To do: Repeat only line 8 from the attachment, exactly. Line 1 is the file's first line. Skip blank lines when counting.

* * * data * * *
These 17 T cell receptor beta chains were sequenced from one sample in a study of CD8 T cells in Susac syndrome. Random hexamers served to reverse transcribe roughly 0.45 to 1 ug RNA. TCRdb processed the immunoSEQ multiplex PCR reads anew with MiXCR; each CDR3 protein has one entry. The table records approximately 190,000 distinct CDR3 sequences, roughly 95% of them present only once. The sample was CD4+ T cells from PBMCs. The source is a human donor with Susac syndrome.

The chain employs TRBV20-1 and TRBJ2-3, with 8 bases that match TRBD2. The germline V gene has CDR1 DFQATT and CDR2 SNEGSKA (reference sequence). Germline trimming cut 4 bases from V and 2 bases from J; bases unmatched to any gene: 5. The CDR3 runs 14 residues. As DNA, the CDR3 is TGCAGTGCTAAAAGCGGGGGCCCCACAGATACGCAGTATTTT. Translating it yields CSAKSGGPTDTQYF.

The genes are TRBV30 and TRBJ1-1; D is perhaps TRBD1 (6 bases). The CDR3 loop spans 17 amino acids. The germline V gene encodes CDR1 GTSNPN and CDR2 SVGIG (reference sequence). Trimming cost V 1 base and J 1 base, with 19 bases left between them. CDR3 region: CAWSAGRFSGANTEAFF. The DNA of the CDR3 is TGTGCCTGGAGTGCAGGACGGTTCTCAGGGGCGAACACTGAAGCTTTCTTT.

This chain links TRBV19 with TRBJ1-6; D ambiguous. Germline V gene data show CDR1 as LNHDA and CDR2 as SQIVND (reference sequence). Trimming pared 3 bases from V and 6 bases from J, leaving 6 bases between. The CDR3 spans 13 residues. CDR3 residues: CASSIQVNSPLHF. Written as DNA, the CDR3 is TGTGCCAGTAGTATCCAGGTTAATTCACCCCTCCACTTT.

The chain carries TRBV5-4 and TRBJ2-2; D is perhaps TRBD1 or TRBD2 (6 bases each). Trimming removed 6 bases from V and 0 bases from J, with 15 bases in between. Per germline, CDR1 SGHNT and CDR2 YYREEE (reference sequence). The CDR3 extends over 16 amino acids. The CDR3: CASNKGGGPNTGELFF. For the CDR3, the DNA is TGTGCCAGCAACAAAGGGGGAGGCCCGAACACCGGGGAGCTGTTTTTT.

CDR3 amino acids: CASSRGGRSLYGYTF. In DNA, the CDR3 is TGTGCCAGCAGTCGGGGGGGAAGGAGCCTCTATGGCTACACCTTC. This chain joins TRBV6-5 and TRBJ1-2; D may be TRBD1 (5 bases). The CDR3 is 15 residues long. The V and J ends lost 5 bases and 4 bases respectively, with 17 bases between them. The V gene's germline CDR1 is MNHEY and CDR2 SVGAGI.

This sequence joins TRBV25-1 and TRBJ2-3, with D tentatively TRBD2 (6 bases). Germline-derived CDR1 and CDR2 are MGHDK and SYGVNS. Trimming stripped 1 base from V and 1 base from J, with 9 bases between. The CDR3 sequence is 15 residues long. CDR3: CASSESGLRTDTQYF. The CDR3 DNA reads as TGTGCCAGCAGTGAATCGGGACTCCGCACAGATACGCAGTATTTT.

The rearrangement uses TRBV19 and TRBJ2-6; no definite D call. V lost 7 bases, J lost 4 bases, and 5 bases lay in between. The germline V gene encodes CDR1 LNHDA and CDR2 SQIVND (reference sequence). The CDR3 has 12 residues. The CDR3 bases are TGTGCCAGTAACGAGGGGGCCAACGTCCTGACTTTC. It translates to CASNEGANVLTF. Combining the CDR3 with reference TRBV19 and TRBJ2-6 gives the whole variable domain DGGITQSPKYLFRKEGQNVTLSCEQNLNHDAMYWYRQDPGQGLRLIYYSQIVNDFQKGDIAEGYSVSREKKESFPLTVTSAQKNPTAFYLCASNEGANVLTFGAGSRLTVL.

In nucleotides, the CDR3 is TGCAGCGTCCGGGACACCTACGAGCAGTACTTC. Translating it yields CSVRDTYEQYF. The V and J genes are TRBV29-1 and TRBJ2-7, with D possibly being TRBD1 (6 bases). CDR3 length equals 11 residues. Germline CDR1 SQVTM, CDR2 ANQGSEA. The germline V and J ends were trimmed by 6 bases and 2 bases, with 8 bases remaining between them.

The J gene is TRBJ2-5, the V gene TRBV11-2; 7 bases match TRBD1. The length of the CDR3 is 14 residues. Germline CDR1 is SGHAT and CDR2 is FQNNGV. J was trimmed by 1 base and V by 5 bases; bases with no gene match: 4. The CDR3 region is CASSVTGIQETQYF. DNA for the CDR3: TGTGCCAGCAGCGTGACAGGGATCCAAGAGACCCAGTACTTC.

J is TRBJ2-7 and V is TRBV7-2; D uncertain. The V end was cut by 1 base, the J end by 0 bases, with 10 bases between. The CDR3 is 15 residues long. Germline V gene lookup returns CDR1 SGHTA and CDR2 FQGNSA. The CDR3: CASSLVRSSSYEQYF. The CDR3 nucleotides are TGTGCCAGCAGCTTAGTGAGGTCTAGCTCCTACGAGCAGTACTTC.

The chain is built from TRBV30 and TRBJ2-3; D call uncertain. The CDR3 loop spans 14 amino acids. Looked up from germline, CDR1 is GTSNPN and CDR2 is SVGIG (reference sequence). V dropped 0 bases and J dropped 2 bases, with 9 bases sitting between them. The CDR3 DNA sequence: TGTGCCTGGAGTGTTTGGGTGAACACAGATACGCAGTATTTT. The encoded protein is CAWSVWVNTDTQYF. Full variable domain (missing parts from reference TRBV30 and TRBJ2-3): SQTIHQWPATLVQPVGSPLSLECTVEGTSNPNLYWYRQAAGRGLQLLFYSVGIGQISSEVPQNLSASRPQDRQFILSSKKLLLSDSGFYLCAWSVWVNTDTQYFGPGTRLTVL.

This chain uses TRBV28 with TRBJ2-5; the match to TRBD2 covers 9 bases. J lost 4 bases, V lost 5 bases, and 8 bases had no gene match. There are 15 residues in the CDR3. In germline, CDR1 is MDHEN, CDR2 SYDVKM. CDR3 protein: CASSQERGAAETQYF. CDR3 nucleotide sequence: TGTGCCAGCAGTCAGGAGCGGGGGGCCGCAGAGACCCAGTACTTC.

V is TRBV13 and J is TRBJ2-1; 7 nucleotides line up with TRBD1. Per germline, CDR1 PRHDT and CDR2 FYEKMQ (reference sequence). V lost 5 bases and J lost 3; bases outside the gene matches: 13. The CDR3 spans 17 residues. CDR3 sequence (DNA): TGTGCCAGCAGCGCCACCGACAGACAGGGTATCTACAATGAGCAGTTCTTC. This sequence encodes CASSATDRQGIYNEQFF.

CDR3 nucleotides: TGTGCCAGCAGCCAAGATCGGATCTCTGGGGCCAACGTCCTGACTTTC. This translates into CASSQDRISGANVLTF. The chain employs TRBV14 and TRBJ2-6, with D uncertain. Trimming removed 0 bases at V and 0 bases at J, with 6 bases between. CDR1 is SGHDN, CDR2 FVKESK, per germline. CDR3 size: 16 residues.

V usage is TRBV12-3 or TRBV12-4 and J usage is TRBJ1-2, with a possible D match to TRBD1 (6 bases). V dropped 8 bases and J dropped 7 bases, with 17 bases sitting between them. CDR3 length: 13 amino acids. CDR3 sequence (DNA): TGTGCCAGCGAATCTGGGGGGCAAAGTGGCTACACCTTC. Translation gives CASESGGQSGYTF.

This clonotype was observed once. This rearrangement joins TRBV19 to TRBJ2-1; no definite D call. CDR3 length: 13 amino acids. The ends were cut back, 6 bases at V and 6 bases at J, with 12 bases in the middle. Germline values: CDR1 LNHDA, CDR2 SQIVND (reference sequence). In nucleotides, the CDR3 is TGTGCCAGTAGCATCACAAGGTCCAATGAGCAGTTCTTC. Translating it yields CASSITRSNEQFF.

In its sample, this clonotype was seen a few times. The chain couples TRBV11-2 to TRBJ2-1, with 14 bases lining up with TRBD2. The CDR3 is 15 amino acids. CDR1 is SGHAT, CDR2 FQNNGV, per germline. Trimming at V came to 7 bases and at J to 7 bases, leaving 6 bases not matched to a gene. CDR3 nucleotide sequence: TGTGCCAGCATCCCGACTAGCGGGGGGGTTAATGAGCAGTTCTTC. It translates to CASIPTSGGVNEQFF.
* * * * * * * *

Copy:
The rearrangement uses TRBV19 and TRBJ2-6; no definite D call. V lost 7 bases, J lost 4 bases, and 5 bases lay in between. The germline V gene encodes CDR1 LNHDA and CDR2 SQIVND (reference sequence). The CDR3 has 12 residues. The CDR3 bases are TGTGCCAGTAACGAGGGGGCCAACGTCCTGACTTTC. It translates to CASNEGANVLTF. Combining the CDR3 with reference TRBV19 and TRBJ2-6 gives the whole variable domain DGGITQSPKYLFRKEGQNVTLSCEQNLNHDAMYWYRQDPGQGLRLIYYSQIVNDFQKGDIAEGYSVSREKKESFPLTVTSAQKNPTAFYLCASNEGANVLTFGAGSRLTVL.